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The Cotton Club has style, I'll give it that, but the production is marred by too many plot-lines and too many characters. The movie would have improved greatly with a stronger sense of focus. The worst narrative strain is that of a couple of black tapdancers who spend a big chunck of the movie tapdancing. Also, romantic entanglements concerning one of the tapdancers with a mulatto singer. Both of those elements are painfully boring and seems totally unrelated to the rest of the movie. There are far more sparkle (and sense of danger) in the romantic entanglements between lead Richard Gere and the young and splendid Diane Lane. The strongest performance is, however, that of Bob Hoskin's mob boss, a real powerhouse performance! I wish the movie could have been more about him.
Francis Ford Coppola died sometime in the late 1970s. He was promptly replaced by a look-alike that had very similar tastes so no one would notice. Unfortunately, FFC-redux' talents did not extend to cinema and all of his work after 1979 seems extremely amateurish.
If The Cotton Club was made before The Godfather or anything else FC made during the 70s, then yes it can and should be considered a classic. This movie is the poorly crafted student film that financiers would see and say "Hey, this kid's got talent." But as it came after he already made masterpieces, the financiers are saying "What the fuck?"
I liked the dancing sequences but they had no business being in here. If anything it seemed like there were two 90-minute pictures mashed together to create one incoherent mess.
Reading the production history of this film on Wikipedia is far more interesting than the movie itself. Financial backers included an Arab arms dealer and a vaudeville promoter who was eventually murdered. Five scripts written in one non-stop 48-hour period, contributing to an approximate total of 30-40 total scripts produced. Robert Evans was the original director before he woke up out of his cocaine coma and realized that his time would better be spent planning murders and trafficking cocaine.
This movie is terrible. From the story to the characters, the pacing, the acting, etc.. First of all, Zeltaebar is absolutely right in saying there are too many plotlines. From a glance, it seems like there are two stories being told. But it forks. Oh, does it fork. On the one hand, we have Richard Gere, who is a moralistic (maybe? He's implied to be) guy that rises through the ranks of the mob, and becomes a bad guy for one scene, and then becomes boring and devoid of personality. He has a love interest, played by Diane Lane, and their relationship doesn't really evolve much, they just sort of end up together. It doesn't help that their performances are one note and they have no chemistry. another fork in his story is his love interest's mobster boyfriend, The Dutchman, who just sort of exists for most of the movie. He does things, just not ones that are important to the… is there even a plot in this movie at all? There isn't even really a through line. At least I can say that the second story, even though it's also awful, follows a through-line. Oh, getting back to the boyfriend. He's played by James Remar, who is so awful in this that he ended up being my favourite character. Gere also has a mob boss friend/higher-up ally played by Bob Hoskins, who also just sort of exists, only he serves even less of a purpose. At least Remar's character is a villain. OK, sure, he's a villain in about one scene, and for the rest of the movie he's just sort of an angry gangster, but he's a villain in one scene. That's something, I guess. The last thing I'll mention about this story is Nic Cage, who is his friend that goes sort of nuts, but sort of not. He's the focus for about 20 minutes, and then . This story is atrocious, and it feels like it was written as an excuse for Coppola to pay homage to the time period.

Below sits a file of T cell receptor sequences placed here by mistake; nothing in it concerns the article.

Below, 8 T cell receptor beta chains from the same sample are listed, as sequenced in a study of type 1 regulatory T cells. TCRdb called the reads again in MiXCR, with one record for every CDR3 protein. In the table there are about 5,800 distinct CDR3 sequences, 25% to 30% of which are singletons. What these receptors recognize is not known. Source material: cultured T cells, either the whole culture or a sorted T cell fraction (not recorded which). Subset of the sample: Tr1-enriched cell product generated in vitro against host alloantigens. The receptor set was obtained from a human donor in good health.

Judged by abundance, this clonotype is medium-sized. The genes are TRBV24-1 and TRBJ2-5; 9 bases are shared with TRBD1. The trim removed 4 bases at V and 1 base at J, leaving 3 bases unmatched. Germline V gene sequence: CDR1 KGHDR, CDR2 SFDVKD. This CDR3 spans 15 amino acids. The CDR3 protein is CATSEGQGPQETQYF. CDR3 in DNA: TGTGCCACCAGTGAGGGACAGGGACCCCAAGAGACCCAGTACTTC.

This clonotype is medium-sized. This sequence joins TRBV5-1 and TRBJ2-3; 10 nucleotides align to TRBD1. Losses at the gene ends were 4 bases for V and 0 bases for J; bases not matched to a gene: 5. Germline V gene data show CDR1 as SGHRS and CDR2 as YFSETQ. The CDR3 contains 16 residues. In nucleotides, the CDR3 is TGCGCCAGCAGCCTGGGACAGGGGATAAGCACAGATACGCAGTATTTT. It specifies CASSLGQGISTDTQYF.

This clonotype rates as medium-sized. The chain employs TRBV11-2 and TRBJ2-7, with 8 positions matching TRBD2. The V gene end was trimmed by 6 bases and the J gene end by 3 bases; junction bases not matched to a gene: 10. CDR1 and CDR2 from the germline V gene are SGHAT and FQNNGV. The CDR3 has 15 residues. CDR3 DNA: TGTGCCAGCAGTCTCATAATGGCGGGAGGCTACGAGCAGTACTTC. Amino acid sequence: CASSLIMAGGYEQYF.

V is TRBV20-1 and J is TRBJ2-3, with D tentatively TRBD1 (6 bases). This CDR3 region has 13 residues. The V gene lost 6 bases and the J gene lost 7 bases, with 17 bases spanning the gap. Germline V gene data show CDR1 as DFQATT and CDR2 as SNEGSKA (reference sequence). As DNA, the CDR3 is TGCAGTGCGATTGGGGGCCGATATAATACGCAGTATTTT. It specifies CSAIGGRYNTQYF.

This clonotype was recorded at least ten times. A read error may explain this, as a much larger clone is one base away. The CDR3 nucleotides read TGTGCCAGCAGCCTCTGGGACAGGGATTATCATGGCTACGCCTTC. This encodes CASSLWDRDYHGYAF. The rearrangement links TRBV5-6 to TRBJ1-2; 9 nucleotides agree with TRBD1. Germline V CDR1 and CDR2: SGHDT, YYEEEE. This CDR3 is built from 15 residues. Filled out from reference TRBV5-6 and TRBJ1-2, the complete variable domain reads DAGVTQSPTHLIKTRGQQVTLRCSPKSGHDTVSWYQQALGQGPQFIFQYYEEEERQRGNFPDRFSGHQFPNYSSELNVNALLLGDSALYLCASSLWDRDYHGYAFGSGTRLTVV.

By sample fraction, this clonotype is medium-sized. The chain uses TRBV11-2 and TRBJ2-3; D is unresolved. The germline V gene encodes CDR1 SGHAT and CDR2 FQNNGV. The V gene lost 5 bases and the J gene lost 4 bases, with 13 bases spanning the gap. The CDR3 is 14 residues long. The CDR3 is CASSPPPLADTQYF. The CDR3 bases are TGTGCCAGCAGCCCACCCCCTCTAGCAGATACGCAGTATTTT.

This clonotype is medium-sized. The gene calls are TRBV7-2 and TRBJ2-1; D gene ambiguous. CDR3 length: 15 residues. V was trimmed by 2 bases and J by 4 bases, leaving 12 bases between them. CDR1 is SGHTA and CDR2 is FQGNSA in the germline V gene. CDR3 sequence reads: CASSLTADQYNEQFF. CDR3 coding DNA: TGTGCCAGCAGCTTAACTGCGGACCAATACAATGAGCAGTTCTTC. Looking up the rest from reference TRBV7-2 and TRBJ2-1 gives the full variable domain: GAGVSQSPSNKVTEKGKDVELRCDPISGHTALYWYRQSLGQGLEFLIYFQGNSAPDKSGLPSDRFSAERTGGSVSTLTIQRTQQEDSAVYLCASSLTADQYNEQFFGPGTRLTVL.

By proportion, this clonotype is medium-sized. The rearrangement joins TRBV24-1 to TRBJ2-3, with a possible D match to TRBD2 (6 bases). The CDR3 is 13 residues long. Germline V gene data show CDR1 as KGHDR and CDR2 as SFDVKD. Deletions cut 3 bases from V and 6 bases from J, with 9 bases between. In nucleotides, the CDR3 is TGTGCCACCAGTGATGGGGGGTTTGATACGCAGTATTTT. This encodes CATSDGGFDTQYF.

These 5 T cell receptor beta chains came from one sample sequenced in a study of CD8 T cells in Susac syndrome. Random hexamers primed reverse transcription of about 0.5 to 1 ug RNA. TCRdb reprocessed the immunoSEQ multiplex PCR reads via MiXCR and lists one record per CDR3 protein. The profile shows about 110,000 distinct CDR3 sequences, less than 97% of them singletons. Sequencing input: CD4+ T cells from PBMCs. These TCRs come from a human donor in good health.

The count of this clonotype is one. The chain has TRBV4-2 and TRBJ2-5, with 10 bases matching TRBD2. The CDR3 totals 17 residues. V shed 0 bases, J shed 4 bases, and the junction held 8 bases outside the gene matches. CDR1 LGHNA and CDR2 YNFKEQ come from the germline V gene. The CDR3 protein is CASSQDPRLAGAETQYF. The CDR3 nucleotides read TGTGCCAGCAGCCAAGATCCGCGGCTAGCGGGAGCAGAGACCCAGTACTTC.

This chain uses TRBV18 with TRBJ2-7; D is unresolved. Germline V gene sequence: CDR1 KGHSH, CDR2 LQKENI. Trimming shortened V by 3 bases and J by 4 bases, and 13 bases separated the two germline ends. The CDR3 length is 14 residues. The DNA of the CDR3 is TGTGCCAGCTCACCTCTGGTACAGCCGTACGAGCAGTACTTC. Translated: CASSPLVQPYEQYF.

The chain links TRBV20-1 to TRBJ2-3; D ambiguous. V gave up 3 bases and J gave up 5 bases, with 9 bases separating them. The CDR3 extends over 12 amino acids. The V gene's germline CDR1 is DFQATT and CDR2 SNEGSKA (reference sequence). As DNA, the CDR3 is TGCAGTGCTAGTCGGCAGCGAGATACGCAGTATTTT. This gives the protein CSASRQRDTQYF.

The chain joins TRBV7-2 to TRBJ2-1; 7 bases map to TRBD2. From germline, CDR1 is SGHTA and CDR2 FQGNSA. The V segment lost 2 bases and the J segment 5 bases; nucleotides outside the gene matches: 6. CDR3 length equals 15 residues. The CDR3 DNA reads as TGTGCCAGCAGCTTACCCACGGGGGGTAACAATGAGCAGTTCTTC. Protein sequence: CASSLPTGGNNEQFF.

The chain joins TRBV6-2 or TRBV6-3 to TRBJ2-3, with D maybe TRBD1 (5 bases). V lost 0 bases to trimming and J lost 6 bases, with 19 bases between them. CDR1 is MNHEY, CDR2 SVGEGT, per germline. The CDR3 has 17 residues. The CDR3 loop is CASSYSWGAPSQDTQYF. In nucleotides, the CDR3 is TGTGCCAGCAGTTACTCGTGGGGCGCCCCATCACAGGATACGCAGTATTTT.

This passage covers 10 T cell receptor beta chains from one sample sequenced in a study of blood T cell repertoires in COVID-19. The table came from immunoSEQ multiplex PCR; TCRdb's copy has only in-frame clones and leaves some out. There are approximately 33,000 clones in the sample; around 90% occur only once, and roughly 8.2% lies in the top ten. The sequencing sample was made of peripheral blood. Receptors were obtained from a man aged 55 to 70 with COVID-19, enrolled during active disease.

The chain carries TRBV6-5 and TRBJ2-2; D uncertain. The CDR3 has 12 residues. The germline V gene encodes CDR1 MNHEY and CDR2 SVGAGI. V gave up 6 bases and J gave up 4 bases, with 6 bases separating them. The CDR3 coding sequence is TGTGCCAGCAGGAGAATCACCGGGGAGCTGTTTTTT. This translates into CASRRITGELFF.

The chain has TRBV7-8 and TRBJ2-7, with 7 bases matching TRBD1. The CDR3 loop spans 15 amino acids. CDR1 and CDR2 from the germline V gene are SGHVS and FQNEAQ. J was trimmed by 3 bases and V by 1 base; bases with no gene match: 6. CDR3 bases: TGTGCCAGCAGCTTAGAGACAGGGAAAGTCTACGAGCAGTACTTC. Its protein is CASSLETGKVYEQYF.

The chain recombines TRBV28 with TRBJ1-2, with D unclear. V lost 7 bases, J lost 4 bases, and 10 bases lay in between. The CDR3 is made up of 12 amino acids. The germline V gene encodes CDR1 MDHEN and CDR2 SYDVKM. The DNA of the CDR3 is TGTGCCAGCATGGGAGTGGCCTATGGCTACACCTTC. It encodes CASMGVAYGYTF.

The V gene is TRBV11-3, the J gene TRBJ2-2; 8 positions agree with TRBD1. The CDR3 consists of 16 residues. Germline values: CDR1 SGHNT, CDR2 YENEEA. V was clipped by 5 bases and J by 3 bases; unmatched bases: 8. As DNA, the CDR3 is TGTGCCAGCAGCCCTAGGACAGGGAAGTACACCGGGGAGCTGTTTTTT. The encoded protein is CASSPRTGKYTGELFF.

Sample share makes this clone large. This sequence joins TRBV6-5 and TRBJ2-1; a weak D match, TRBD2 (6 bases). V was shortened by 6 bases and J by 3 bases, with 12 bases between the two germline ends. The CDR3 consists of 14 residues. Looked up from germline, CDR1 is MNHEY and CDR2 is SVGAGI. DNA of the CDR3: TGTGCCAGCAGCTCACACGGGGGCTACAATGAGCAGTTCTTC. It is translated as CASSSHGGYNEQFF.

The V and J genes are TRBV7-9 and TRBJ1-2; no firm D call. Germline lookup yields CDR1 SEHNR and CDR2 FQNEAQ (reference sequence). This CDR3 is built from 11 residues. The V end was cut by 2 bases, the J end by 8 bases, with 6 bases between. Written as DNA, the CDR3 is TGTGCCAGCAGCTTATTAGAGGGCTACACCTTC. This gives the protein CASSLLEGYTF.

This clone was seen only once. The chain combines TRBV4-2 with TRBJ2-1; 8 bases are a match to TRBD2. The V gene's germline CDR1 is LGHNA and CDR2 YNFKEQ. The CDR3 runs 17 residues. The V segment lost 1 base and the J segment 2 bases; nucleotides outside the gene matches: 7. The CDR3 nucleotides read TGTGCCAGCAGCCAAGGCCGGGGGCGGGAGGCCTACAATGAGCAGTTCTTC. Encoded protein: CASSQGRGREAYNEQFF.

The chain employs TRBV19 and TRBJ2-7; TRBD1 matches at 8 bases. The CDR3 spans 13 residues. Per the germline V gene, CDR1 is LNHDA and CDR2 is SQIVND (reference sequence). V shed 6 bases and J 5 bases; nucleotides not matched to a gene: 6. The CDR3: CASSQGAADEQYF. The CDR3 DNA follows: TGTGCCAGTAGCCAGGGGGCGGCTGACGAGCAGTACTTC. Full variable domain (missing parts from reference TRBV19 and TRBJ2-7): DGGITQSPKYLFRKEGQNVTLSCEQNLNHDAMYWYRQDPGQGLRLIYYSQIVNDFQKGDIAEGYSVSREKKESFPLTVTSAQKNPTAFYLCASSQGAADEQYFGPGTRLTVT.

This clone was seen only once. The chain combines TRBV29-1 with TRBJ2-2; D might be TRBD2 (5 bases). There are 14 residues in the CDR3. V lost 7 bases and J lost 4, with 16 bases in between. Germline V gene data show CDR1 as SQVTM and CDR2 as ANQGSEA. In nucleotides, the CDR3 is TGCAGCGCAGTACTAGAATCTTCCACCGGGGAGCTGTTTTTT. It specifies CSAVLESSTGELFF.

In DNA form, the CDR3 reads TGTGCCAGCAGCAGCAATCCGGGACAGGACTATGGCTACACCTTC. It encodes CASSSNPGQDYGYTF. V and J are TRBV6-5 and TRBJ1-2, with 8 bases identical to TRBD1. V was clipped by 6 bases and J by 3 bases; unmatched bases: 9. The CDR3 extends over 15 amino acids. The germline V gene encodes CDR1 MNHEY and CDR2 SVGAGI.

The second story is about a black tap dancer. He's partners with his brother, . He also has a love interest, who passes for a white person. They very briefly touch on themes of gentrification, but nothing ever comes of it, because they need to have the Hollywood ending. There's also a black gang that wants to protect the black performers, but absolutely nothing comes of it. Lawrence Fishburne is one of them (I think, it's confusing), and he's pretty darn good, but he has one line, and ultimately no consequence. The thing about this story is that it practically ends before the third act. The characters are still in the movie, but they cease to matter at all.
The pacing is so horrendous. The Nicolas Cage stuff is in a big chunk, and ends up just being pointless. This movie has no story. It's just a bunch of things happening with little-to-no consequence. I suppose Fred Gwynne was charismatic, and the music was enjoyable. Coppola's direction was mostly good, but he fell into too many traps of just doing something to pay homage, instead of telling a good story. It's incredibly bad, please don't watch it, for your sake.
Oh, and a happy belated birthday to Francis Ford Coppola!
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